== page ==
The Scout

Excerpt from The Scout, by Lynna Banning....

Nebraska Territory, 1860

     Eleven white-sailed schooners crawled over the heat-shimmered plain, the oxen plodding forward to the snap of a bullwhip. The lead wagon, guided by a large-bellied man with an unbuttoned vest over his loose-sleeved shirt, veered north.

     The next wagon followed, a short dumpling of a woman in a yellow poke bonnet perched on the driver's bench. Her long-limbed husband walked alongside, prodding the oxen with a goad stick.

      Gradually the line turned in on itself until it formed a lumpy circle. The seventh wagon, the largest, painted bright blue with a crisp white canvas cover, lurched forward as the driver jockeyed it into position. The young woman on the bench flapped the reins and talked to herself. Her dark hair straggled from beneath a wide-brimmed man's hat, and the sleeves of her brown dress were rolled above her elbows.

     At the top of the hill to the west, a single Cheyenne brave, one arm twisted at an odd angle, crouched among the granite and jasper rocks counting the horses.

Chapter One

     I write this by moonlight, as it is so bright I need no candle. Sister sleeps inside the wagon, which is stifling hot, but she refuses to join me underneath where it is somewhat cooler, as she still professes her fear of snakes. It is too dusty for snakes, I tell her, but she will not be moved.

     I cannot blame her. It seems only yesterday we had a roof over our heads, and now we are a month out of Independence, sleeping under an open sky.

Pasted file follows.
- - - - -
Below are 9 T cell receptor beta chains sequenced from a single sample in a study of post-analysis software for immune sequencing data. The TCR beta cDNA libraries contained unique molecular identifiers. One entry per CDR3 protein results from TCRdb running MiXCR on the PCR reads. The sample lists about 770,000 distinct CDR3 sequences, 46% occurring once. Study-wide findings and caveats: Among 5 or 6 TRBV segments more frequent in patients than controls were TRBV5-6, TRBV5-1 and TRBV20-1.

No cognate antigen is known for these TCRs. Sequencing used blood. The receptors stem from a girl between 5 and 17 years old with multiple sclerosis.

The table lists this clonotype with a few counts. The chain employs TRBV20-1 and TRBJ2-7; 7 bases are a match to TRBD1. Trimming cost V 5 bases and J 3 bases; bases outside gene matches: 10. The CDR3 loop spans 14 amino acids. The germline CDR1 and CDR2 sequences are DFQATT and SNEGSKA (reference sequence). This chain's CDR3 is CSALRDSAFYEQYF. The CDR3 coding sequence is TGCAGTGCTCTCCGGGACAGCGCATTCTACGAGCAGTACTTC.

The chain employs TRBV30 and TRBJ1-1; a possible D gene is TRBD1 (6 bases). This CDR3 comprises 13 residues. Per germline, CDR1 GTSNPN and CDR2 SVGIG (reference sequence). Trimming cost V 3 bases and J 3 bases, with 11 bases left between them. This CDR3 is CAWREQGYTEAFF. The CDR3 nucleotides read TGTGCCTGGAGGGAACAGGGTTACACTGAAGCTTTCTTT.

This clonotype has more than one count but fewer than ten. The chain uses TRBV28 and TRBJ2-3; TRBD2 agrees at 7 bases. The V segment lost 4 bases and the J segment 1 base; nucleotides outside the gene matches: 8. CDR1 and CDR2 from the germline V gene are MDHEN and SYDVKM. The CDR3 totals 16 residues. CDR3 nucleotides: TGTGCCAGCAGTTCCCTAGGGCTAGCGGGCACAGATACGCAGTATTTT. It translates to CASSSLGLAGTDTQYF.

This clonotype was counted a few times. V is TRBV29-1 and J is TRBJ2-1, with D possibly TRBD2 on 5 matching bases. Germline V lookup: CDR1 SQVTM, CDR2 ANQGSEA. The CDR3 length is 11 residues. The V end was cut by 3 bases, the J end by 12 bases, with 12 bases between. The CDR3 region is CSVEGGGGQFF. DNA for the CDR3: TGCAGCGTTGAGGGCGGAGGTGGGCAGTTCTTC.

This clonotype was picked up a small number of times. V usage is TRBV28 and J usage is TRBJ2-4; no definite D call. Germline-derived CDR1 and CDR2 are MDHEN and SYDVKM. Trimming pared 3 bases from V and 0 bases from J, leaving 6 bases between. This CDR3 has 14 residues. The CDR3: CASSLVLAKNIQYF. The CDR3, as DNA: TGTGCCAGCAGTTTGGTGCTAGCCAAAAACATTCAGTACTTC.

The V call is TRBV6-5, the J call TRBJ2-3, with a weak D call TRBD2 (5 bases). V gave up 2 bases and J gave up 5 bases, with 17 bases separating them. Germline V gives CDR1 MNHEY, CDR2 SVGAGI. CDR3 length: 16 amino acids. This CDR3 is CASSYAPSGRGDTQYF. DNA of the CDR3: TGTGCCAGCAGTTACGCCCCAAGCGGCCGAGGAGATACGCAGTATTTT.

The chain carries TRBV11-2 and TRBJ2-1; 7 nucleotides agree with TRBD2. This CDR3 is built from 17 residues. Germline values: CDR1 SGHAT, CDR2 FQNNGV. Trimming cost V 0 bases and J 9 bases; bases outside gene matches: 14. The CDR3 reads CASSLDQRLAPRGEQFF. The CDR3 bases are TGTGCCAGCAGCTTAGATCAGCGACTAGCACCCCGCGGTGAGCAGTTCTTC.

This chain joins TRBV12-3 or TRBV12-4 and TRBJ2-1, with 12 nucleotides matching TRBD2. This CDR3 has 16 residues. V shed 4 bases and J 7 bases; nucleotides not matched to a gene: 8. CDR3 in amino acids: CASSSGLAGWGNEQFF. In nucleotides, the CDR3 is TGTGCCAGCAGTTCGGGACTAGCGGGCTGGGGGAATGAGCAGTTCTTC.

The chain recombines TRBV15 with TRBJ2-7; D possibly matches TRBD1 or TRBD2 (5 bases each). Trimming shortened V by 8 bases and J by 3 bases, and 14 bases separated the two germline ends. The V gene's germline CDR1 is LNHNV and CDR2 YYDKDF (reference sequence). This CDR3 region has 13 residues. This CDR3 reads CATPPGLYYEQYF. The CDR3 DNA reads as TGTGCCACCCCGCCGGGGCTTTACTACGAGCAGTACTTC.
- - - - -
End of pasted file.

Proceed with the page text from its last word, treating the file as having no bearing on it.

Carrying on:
I am worn to a nubbin. The heat is suffocating and the wind never stops blowing. The fine, silty dirt blows in our faces, into our hair, into our shoes. My teeth are gritty with it!

      Tonight even the crickets have baked into silence. My hands are so dry and cracked Mama would turn over in her grave if I even touched the tea service!

     A hundred times each day I wonder if I have made the right decision.

     "Cissy, come quick!"

     Constance sat up so fast her forehead banged into the axle. She rubbed the spot until the ache began to subside. "What is it?"

     "Hurry!" her sister's voice commanded from the dark interior of the wagon.

     She shoved her stockinged feet into the trail-worn leather boots she kept under her pillow and crawled out into the open. One big step onto the wagon tongue, another on the driver's bench, and then she dove through the gathered canvas bonnet and into the wagon.

     "What's the matter?"

     "I thought I heard something," her sister whispered. "There... there it is again, a scratching sound."